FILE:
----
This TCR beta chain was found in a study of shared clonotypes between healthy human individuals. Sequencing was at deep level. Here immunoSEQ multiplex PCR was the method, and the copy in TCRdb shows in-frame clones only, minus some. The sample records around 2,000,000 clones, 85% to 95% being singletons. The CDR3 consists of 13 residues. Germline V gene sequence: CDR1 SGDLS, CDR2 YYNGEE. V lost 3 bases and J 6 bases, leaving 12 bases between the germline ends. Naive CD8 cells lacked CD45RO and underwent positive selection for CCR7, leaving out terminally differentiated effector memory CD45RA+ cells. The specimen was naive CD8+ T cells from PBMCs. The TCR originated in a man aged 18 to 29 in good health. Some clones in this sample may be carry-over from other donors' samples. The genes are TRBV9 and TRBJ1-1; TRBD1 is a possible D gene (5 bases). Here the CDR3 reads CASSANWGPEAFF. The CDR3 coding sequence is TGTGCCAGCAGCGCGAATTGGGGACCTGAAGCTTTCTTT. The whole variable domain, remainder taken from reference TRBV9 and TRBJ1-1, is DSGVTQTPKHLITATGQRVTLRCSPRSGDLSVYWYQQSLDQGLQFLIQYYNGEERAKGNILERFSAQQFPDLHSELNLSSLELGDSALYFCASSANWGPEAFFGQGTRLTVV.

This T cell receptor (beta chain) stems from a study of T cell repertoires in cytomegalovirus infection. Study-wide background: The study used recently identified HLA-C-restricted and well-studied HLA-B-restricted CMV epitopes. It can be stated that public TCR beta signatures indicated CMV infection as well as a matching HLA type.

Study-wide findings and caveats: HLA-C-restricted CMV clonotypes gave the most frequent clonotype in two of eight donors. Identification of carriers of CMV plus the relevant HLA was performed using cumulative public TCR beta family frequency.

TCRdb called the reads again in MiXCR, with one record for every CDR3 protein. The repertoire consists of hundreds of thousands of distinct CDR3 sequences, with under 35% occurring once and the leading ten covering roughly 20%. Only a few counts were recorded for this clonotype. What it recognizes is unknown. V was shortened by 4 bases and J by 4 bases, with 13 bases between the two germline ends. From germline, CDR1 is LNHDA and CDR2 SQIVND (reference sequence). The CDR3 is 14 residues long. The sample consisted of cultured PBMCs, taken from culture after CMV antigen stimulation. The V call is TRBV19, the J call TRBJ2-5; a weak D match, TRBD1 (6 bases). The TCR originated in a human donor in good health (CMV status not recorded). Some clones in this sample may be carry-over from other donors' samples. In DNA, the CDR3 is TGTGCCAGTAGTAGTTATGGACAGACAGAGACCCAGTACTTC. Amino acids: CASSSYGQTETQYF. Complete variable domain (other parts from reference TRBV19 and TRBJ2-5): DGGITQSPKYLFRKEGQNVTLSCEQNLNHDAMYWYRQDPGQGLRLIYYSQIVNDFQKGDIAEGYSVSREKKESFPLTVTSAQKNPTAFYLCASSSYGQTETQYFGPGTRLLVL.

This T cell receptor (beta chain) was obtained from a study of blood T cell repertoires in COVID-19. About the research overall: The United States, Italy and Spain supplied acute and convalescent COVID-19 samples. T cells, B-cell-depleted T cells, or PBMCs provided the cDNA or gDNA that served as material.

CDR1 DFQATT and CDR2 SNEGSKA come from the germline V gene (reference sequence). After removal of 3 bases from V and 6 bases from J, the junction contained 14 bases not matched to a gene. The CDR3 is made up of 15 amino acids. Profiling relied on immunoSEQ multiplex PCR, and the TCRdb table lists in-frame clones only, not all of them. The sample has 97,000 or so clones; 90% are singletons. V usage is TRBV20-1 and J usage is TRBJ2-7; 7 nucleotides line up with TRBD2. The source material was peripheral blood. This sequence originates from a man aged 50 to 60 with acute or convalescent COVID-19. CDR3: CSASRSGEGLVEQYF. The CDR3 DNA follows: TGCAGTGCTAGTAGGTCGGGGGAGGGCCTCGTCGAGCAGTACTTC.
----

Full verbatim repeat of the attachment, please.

This TCR beta chain was found in a study of shared clonotypes between healthy human individuals. Sequencing was at deep level. Here immunoSEQ multiplex PCR was the method, and the copy in TCRdb shows in-frame clones only, minus some. The sample records around 2,000,000 clones, 85% to 95% being singletons. The CDR3 consists of 13 residues. Germline V gene sequence: CDR1 SGDLS, CDR2 YYNGEE. V lost 3 bases and J 6 bases, leaving 12 bases between the germline ends. Naive CD8 cells lacked CD45RO and underwent positive selection for CCR7, leaving out terminally differentiated effector memory CD45RA+ cells. The specimen was naive CD8+ T cells from PBMCs. The TCR originated in a man aged 18 to 29 in good health. Some clones in this sample may be carry-over from other donors' samples. The genes are TRBV9 and TRBJ1-1; TRBD1 is a possible D gene (5 bases). Here the CDR3 reads CASSANWGPEAFF. The CDR3 coding sequence is TGTGCCAGCAGCGCGAATTGGGGACCTGAAGCTTTCTTT. The whole variable domain, remainder taken from reference TRBV9 and TRBJ1-1, is DSGVTQTPKHLITATGQRVTLRCSPRSGDLSVYWYQQSLDQGLQFLIQYYNGEERAKGNILERFSAQQFPDLHSELNLSSLELGDSALYFCASSANWGPEAFFGQGTRLTVV.

This T cell receptor (beta chain) stems from a study of T cell repertoires in cytomegalovirus infection. Study-wide background: The study used recently identified HLA-C-restricted and well-studied HLA-B-restricted CMV epitopes. It can be stated that public TCR beta signatures indicated CMV infection as well as a matching HLA type.

Study-wide findings and caveats: HLA-C-restricted CMV clonotypes gave the most frequent clonotype in two of eight donors. Identification of carriers of CMV plus the relevant HLA was performed using cumulative public TCR beta family frequency.

TCRdb called the reads again in MiXCR, with one record for every CDR3 protein. The repertoire consists of hundreds of thousands of distinct CDR3 sequences, with under 35% occurring once and the leading ten covering roughly 20%. Only a few counts were recorded for this clonotype. What it recognizes is unknown. V was shortened by 4 bases and J by 4 bases, with 13 bases between the two germline ends. From germline, CDR1 is LNHDA and CDR2 SQIVND (reference sequence). The CDR3 is 14 residues long. The sample consisted of cultured PBMCs, taken from culture after CMV antigen stimulation. The V call is TRBV19, the J call TRBJ2-5; a weak D match, TRBD1 (6 bases). The TCR originated in a human donor in good health (CMV status not recorded). Some clones in this sample may be carry-over from other donors' samples. In DNA, the CDR3 is TGTGCCAGTAGTAGTTATGGACAGACAGAGACCCAGTACTTC. Amino acids: CASSSYGQTETQYF. Complete variable domain (other parts from reference TRBV19 and TRBJ2-5): DGGITQSPKYLFRKEGQNVTLSCEQNLNHDAMYWYRQDPGQGLRLIYYSQIVNDFQKGDIAEGYSVSREKKESFPLTVTSAQKNPTAFYLCASSSYGQTETQYFGPGTRLLVL.

This T cell receptor (beta chain) was obtained from a study of blood T cell repertoires in COVID-19. About the research overall: The United States, Italy and Spain supplied acute and convalescent COVID-19 samples. T cells, B-cell-depleted T cells, or PBMCs provided the cDNA or gDNA that served as material.

CDR1 DFQATT and CDR2 SNEGSKA come from the germline V gene (reference sequence). After removal of 3 bases from V and 6 bases from J, the junction contained 14 bases not matched to a gene. The CDR3 is made up of 15 amino acids. Profiling relied on immunoSEQ multiplex PCR, and the TCRdb table lists in-frame clones only, not all of them. The sample has 97,000 or so clones; 90% are singletons. V usage is TRBV20-1 and J usage is TRBJ2-7; 7 nucleotides line up with TRBD2. The source material was peripheral blood. This sequence originates from a man aged 50 to 60 with acute or convalescent COVID-19. CDR3: CSASRSGEGLVEQYF. The CDR3 DNA follows: TGCAGTGCTAGTAGGTCGGGGGAGGGCCTCGTCGAGCAGTACTTC.